- changing/adding to the existing types and methods, which always resulted in touching the ‘core’, so upgrading to another version and the changes are gone.
- encapsuling the core nodes: results in encapsuling literally any node anew since the types don’t match up. (think of bezierstate of type Tuple<bezierknot,color> or something alike)
regarding the two root patches approach:
i guess, most people already do something similar, trying to evaluate the gui part only if necessary. a more rigorous decoupling is often not feasible for the workflow: it’s really rare, that development of vvvv projects can be cleanly split into application engineering vs content creation. thus one would end up switching between the two root patches all the time. and with content-heavy productions this means waiting someting like 10 minutes every time until vvvv, all the packs and all the assets have (re)loaded.
i also think that reworking these frameworks with respect to extensibility and cleaner separation between model/state, control (split,read, simple write) and view (fully userfriendly gui) can help a lot already.
I see… As you mentioning command line argument /shutup… Maybe the idea above can be simplified quite a bit.
So about: Let’s say you have a tool Foo, that comes with two modes edit and run. Let’s say it is listening to command line arguments and if it finds /shutup or /FooRunOnly it just loads the user data from disk and makes it available to consumer nodes. Only if it doesn’t find such a command line parameter it starts up in edit mode. As a result you wouldn’t need different roots.
So basically you would place one Foo node in your main patch. It comes with a UI and a configuration of where to store the to be edited data. On startup (no matter what mode) it loads the data and makes it available to other nodes in your subpatches, nodes that just query into the dataset of tool Foo. The main Foo node also comes with pins “Show UI”, “Hide UI”, which are just bang boolean pins. Of course you also have a close button on your window. Anyways: this way you don’t need to startup into a different mode. It’s all about the question: is the UI open or not. But even if it open, it shouldn’t consume your CPU if you don’t actually use it in an editing kind of way.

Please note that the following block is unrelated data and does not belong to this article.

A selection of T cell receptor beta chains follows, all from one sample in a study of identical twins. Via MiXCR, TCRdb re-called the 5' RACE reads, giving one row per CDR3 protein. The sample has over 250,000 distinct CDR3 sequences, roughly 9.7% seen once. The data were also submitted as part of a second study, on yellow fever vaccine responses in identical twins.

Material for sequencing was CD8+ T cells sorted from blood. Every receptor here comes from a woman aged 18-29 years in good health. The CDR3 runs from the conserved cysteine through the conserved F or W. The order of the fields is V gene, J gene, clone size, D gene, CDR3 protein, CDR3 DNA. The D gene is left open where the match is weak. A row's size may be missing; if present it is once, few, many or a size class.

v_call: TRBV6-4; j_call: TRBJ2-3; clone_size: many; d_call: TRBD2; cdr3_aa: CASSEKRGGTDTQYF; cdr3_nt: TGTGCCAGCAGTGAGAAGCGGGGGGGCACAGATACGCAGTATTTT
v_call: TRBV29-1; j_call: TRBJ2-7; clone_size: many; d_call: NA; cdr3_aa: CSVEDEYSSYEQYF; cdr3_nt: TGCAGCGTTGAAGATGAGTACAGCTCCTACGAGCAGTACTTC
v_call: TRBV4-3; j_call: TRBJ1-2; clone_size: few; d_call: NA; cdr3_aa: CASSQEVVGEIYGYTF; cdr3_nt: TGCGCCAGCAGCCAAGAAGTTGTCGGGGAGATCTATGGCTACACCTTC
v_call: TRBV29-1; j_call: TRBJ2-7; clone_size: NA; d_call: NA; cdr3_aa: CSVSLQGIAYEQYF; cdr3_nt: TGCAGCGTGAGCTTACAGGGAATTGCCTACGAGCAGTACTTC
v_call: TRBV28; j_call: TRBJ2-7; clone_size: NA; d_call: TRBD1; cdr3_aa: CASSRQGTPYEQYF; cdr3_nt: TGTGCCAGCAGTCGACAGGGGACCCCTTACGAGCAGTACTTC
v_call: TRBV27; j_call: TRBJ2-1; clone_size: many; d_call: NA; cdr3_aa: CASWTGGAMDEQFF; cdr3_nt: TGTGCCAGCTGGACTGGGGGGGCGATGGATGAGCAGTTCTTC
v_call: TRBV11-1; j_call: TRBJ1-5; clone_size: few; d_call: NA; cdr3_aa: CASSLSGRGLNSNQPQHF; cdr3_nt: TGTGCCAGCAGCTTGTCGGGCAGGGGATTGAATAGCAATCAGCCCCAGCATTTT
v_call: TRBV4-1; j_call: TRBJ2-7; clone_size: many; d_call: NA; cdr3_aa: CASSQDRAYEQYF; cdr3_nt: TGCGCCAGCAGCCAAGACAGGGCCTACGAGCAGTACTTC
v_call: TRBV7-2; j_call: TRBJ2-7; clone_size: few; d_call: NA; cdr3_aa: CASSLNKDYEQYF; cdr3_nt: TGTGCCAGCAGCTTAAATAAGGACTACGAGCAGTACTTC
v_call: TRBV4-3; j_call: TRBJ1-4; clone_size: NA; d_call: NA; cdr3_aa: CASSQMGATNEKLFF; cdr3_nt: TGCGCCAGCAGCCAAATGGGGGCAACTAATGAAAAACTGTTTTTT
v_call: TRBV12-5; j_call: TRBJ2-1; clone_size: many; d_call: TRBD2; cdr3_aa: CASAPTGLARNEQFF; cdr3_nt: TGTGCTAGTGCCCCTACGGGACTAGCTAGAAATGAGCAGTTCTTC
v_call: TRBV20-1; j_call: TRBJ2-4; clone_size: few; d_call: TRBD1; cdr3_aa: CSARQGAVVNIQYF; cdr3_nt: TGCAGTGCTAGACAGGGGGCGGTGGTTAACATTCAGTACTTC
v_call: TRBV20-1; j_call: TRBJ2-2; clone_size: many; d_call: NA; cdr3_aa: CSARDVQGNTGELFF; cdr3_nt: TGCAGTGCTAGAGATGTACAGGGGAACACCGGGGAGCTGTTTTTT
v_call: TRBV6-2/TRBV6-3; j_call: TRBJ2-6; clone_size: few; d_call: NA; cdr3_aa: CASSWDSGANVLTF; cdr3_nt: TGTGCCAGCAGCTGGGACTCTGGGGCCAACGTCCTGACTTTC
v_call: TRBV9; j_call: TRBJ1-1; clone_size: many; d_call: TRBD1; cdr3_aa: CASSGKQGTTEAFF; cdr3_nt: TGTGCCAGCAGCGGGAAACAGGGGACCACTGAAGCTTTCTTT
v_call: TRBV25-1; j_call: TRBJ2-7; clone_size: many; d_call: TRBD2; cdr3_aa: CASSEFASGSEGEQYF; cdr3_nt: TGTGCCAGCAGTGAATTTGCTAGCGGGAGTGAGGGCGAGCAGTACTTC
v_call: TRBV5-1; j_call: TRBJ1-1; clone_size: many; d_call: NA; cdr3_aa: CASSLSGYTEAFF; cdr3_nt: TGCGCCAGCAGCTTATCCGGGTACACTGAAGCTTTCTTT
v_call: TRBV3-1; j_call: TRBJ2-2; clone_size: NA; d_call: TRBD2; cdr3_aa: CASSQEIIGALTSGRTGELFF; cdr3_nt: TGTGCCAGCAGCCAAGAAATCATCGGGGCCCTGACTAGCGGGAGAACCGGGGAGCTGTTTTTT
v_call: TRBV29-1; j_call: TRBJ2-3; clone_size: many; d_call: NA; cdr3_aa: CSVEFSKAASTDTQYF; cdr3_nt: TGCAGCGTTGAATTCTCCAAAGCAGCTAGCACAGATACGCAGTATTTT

Applying this to the editing framework:
- one probably could already patch that (even in pure vvvv). But I can see that you’d not want to do it yourself but have it already available. And also you’d want to have a slightly more performant set of nodes to built upon, if you’d go for picking that task. But still the central idea of having one renderer where you have a small UI that allows you to manage some point clouds, give them a name, edit them and store them in one file could just be a patch that makes the data available via one sender. E.g. it could just send one dictionary under a fixed name “PointClouds”, and somewhere in the subpatches you receive and use the dictionary to pick up whatever you need.
So, yes, there is room for improvement, but I can see some light at the end of the tunnel. Also, if we get the aspect ratio issue out of the way I’d be thrilled, or at least even more positive about editing framework and easy to use UI in DX11.
Concerning inheritance in VL… the idea currently still is that interfaces are the next things we want to get right. The abstraction they provide is the key concept. A concept that might help us in the editing framework. We need to have review session there. Inheriting behavior in VL from a base type is not something we’re planning to do in the near future. Anyways, I made an issue to have a review session concerning of how to use or extend the editing framework.
This topic was automatically closed 365 days after the last reply. New replies are no longer allowed.